A power of attorney is a writing that may be a necessary part of your estate planning documents. A power of attorney allows another person to make decisions on your behalf as your attorney-in-fact or legal agent. As the principal giving the power of attorney to another person, you can control what powers your agent has . Your agent may have a general power of attorney or specific power of attorney.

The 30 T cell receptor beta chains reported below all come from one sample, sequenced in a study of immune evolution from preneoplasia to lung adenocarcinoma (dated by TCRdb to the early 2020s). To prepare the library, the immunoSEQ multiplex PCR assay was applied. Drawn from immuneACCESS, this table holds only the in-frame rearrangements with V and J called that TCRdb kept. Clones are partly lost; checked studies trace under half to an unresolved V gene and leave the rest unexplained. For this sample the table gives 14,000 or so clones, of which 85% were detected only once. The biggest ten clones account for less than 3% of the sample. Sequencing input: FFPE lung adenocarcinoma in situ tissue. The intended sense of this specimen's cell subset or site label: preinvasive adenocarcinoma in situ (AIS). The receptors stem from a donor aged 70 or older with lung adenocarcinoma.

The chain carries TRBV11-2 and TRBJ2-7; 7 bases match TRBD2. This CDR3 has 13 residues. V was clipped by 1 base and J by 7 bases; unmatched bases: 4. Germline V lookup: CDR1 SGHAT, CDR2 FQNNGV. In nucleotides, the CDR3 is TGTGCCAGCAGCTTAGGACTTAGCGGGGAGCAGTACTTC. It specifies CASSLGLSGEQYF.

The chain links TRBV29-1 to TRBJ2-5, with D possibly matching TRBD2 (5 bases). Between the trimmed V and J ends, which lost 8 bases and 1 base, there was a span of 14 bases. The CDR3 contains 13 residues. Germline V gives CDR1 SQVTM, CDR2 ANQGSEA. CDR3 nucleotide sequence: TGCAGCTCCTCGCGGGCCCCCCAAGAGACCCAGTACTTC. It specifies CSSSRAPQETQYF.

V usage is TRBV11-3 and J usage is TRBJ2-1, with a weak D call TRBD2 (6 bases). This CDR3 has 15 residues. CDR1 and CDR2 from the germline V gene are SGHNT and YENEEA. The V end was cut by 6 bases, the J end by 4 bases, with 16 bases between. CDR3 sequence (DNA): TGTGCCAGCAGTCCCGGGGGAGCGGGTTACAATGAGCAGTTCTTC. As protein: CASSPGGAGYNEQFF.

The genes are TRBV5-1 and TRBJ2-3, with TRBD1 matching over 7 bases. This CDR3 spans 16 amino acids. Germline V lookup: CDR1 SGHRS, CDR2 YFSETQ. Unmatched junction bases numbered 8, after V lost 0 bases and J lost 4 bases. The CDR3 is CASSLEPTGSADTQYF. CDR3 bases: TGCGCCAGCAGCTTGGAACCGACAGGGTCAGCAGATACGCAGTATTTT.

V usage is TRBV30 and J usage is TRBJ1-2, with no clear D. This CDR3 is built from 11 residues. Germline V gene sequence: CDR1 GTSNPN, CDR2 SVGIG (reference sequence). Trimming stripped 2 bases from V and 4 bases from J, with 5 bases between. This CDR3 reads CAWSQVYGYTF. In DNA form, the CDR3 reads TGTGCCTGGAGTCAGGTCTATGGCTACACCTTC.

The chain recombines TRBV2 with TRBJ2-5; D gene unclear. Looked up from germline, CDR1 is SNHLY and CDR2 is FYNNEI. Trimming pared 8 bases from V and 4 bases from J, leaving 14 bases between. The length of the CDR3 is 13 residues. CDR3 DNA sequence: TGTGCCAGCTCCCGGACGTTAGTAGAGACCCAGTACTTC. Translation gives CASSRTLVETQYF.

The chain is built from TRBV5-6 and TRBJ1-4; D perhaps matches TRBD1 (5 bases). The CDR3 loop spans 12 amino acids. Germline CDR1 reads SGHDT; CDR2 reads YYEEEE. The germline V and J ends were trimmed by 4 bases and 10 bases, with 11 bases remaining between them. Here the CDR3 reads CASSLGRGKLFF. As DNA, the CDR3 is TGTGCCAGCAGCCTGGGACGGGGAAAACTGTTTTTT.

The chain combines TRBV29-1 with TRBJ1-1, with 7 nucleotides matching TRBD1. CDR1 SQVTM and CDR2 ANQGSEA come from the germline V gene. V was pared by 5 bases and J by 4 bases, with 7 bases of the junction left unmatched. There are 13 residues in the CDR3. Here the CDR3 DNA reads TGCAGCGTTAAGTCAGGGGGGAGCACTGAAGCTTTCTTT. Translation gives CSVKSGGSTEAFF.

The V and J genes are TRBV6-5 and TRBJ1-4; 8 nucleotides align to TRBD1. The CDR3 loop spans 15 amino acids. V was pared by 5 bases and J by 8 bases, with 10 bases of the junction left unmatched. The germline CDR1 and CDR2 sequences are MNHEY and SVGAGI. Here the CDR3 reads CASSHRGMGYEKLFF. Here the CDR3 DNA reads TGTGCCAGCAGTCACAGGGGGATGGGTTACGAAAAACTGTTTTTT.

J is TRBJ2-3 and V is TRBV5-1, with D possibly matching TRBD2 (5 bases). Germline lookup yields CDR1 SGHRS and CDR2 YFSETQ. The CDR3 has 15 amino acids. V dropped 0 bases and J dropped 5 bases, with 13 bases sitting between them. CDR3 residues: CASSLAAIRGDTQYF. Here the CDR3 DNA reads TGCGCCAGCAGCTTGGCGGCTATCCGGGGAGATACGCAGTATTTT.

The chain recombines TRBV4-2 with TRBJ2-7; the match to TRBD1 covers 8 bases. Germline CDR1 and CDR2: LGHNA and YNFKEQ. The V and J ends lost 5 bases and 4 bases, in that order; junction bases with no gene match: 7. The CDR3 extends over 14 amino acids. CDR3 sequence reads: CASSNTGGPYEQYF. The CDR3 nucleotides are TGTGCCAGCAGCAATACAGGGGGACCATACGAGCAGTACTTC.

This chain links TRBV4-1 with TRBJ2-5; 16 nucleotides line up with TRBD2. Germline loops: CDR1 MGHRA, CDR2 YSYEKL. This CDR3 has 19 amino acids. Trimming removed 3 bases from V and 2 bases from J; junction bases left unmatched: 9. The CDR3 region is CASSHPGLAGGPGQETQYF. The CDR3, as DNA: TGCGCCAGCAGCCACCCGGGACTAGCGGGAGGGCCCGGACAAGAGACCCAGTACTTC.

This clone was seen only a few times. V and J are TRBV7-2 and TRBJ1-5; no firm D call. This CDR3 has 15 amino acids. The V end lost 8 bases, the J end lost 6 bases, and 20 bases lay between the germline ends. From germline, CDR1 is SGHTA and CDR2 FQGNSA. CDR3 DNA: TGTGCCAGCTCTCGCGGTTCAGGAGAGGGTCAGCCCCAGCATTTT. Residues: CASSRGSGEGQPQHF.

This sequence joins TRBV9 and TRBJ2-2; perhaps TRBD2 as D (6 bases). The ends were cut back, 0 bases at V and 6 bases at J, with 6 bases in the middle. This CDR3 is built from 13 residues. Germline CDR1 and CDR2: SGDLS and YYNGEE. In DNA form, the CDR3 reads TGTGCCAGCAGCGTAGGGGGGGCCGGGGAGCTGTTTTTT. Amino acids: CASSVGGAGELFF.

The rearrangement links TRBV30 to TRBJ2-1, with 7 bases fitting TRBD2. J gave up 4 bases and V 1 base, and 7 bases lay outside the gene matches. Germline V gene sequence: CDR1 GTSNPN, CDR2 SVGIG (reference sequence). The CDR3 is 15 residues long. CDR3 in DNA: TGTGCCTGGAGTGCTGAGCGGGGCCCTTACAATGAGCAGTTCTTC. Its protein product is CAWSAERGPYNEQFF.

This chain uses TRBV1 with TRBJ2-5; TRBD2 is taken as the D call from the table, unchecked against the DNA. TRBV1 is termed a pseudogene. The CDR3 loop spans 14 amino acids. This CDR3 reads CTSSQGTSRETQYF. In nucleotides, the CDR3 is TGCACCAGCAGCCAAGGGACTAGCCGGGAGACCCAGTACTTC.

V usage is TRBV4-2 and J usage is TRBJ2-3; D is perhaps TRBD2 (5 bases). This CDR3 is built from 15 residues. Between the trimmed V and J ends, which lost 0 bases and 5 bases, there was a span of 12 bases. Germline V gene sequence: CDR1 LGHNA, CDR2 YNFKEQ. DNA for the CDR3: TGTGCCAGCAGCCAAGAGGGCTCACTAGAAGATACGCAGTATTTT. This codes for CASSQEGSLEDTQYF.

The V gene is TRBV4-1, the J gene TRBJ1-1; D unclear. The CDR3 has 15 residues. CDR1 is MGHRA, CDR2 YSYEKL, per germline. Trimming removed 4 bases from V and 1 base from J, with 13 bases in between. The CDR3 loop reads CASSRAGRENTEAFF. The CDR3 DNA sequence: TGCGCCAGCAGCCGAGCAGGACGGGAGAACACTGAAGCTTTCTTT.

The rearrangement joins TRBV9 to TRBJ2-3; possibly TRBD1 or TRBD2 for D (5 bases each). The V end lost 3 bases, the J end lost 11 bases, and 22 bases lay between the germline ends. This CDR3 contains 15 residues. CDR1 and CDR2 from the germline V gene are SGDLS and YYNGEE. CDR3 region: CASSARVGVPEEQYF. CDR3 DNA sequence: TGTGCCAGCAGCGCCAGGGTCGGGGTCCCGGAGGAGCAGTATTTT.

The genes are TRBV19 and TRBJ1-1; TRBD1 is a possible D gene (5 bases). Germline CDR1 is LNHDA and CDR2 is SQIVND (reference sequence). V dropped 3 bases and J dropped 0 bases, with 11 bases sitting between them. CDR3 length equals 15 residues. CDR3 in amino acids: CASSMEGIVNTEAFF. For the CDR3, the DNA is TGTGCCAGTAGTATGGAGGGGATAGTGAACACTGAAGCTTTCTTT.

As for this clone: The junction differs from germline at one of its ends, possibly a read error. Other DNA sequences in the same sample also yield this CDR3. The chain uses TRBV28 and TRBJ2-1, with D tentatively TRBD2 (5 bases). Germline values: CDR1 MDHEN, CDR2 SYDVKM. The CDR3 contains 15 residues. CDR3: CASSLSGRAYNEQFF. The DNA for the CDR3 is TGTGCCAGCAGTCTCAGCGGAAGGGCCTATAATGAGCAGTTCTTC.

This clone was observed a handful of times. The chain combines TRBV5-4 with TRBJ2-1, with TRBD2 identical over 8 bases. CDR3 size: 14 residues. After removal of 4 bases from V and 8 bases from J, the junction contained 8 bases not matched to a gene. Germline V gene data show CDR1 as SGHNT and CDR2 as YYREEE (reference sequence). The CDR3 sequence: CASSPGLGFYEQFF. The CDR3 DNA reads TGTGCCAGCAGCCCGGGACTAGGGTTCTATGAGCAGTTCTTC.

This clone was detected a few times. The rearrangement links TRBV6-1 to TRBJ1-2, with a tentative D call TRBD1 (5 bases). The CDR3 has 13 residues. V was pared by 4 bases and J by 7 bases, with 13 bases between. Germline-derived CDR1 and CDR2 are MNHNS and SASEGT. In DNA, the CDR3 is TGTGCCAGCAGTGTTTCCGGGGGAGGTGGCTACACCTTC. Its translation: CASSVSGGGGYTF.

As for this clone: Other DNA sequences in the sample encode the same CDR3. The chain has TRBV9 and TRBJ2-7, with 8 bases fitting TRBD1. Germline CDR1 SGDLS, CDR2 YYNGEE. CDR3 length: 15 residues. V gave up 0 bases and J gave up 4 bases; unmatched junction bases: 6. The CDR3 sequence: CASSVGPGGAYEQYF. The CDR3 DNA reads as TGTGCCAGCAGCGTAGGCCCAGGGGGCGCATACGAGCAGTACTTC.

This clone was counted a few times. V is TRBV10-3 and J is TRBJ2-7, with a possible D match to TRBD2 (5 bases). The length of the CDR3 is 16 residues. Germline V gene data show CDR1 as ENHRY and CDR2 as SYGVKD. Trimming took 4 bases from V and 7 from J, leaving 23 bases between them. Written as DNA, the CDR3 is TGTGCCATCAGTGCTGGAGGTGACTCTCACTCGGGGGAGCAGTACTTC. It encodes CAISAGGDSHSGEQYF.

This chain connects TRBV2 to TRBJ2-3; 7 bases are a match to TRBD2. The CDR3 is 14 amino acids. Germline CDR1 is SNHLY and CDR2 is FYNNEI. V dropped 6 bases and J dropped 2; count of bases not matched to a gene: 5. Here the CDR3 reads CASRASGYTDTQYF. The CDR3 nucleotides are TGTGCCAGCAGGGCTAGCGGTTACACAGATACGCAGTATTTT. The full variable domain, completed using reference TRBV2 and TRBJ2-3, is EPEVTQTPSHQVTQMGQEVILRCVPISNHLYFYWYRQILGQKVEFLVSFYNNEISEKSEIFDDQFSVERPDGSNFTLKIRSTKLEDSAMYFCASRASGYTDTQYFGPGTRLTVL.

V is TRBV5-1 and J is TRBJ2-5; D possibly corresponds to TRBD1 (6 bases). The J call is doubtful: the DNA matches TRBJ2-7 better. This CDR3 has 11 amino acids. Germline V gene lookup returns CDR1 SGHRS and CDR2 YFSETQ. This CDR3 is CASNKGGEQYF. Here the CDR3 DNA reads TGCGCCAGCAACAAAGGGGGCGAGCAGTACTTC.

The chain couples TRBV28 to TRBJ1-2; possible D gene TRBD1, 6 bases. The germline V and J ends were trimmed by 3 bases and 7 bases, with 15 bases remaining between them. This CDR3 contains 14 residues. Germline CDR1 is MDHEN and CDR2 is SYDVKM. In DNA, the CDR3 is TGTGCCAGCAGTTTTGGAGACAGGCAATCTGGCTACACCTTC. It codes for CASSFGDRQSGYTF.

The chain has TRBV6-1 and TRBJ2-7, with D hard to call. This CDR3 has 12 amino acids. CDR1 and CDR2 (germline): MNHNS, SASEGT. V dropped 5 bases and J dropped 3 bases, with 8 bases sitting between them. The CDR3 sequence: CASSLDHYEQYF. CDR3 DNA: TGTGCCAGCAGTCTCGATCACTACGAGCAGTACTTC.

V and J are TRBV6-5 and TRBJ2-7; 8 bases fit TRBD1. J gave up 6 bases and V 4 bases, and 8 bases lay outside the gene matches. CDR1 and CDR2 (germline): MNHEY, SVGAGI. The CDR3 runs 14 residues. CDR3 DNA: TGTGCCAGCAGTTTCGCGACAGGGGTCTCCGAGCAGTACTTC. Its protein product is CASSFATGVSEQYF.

A general power of attorney gives your attorney-in-fact a broad range of authority to make decisions on your behalf. If you give your agent or attorney-in-fact a special power of attorney, your agent has limited authority and make decisions on your behalf. You should also determine whether your agent should have a durable or ordinary and non-durable power of attorney. A durable power of attorney remains effective upon mental incapacitation. Thus, if you become mentally incapacitated and are knowingly unable to make decisions, your agent has the legal authority to continue making decisions on your behalf. However, if you give your agent an ordinary and non-durable power of attorney, your agent cannot continue making legal decisions on your behalf after your incapacity.